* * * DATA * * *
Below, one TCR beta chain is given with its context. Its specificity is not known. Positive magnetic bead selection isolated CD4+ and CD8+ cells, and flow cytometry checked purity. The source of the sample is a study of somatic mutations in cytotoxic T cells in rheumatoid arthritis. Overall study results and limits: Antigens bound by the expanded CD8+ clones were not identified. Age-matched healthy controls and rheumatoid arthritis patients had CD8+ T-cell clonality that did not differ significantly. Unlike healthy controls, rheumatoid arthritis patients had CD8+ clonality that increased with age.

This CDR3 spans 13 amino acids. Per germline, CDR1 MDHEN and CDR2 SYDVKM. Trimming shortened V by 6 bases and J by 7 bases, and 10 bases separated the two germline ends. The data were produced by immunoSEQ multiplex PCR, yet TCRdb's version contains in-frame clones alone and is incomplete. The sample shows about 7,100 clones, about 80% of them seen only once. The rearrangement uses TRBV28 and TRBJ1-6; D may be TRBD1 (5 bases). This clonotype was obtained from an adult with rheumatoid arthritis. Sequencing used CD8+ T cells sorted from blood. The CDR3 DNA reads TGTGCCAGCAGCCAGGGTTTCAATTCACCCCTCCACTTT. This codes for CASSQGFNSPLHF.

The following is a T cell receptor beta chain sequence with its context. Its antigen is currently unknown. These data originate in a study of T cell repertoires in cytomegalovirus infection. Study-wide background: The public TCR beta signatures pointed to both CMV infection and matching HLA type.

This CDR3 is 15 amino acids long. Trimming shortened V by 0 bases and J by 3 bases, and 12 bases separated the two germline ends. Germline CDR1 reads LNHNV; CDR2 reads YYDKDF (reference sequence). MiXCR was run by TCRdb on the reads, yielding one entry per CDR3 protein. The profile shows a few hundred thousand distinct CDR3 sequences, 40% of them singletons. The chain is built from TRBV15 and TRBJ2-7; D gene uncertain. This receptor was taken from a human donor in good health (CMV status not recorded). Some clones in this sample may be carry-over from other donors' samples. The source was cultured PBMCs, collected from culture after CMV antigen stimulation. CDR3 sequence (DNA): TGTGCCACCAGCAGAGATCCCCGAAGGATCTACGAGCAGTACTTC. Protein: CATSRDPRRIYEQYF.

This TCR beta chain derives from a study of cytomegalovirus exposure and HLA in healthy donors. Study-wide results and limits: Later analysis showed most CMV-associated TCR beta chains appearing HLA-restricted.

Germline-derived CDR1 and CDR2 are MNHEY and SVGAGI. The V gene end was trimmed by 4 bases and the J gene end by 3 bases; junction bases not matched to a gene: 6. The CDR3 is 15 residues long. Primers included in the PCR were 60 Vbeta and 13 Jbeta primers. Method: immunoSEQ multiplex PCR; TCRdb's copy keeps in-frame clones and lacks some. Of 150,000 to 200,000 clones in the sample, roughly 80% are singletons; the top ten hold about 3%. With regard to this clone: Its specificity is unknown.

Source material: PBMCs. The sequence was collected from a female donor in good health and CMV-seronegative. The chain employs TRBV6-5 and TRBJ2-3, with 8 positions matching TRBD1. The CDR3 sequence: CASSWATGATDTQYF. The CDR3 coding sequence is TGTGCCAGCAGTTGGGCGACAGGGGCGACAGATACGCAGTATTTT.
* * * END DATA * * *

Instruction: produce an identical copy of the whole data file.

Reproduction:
Below, one TCR beta chain is given with its context. Its specificity is not known. Positive magnetic bead selection isolated CD4+ and CD8+ cells, and flow cytometry checked purity. The source of the sample is a study of somatic mutations in cytotoxic T cells in rheumatoid arthritis. Overall study results and limits: Antigens bound by the expanded CD8+ clones were not identified. Age-matched healthy controls and rheumatoid arthritis patients had CD8+ T-cell clonality that did not differ significantly. Unlike healthy controls, rheumatoid arthritis patients had CD8+ clonality that increased with age.

This CDR3 spans 13 amino acids. Per germline, CDR1 MDHEN and CDR2 SYDVKM. Trimming shortened V by 6 bases and J by 7 bases, and 10 bases separated the two germline ends. The data were produced by immunoSEQ multiplex PCR, yet TCRdb's version contains in-frame clones alone and is incomplete. The sample shows about 7,100 clones, about 80% of them seen only once. The rearrangement uses TRBV28 and TRBJ1-6; D may be TRBD1 (5 bases). This clonotype was obtained from an adult with rheumatoid arthritis. Sequencing used CD8+ T cells sorted from blood. The CDR3 DNA reads TGTGCCAGCAGCCAGGGTTTCAATTCACCCCTCCACTTT. This codes for CASSQGFNSPLHF.

The following is a T cell receptor beta chain sequence with its context. Its antigen is currently unknown. These data originate in a study of T cell repertoires in cytomegalovirus infection. Study-wide background: The public TCR beta signatures pointed to both CMV infection and matching HLA type.

This CDR3 is 15 amino acids long. Trimming shortened V by 0 bases and J by 3 bases, and 12 bases separated the two germline ends. Germline CDR1 reads LNHNV; CDR2 reads YYDKDF (reference sequence). MiXCR was run by TCRdb on the reads, yielding one entry per CDR3 protein. The profile shows a few hundred thousand distinct CDR3 sequences, 40% of them singletons. The chain is built from TRBV15 and TRBJ2-7; D gene uncertain. This receptor was taken from a human donor in good health (CMV status not recorded). Some clones in this sample may be carry-over from other donors' samples. The source was cultured PBMCs, collected from culture after CMV antigen stimulation. CDR3 sequence (DNA): TGTGCCACCAGCAGAGATCCCCGAAGGATCTACGAGCAGTACTTC. Protein: CATSRDPRRIYEQYF.

This TCR beta chain derives from a study of cytomegalovirus exposure and HLA in healthy donors. Study-wide results and limits: Later analysis showed most CMV-associated TCR beta chains appearing HLA-restricted.

Germline-derived CDR1 and CDR2 are MNHEY and SVGAGI. The V gene end was trimmed by 4 bases and the J gene end by 3 bases; junction bases not matched to a gene: 6. The CDR3 is 15 residues long. Primers included in the PCR were 60 Vbeta and 13 Jbeta primers. Method: immunoSEQ multiplex PCR; TCRdb's copy keeps in-frame clones and lacks some. Of 150,000 to 200,000 clones in the sample, roughly 80% are singletons; the top ten hold about 3%. With regard to this clone: Its specificity is unknown.

Source material: PBMCs. The sequence was collected from a female donor in good health and CMV-seronegative. The chain employs TRBV6-5 and TRBJ2-3, with 8 positions matching TRBD1. The CDR3 sequence: CASSWATGATDTQYF. The CDR3 coding sequence is TGTGCCAGCAGTTGGGCGACAGGGGCGACAGATACGCAGTATTTT.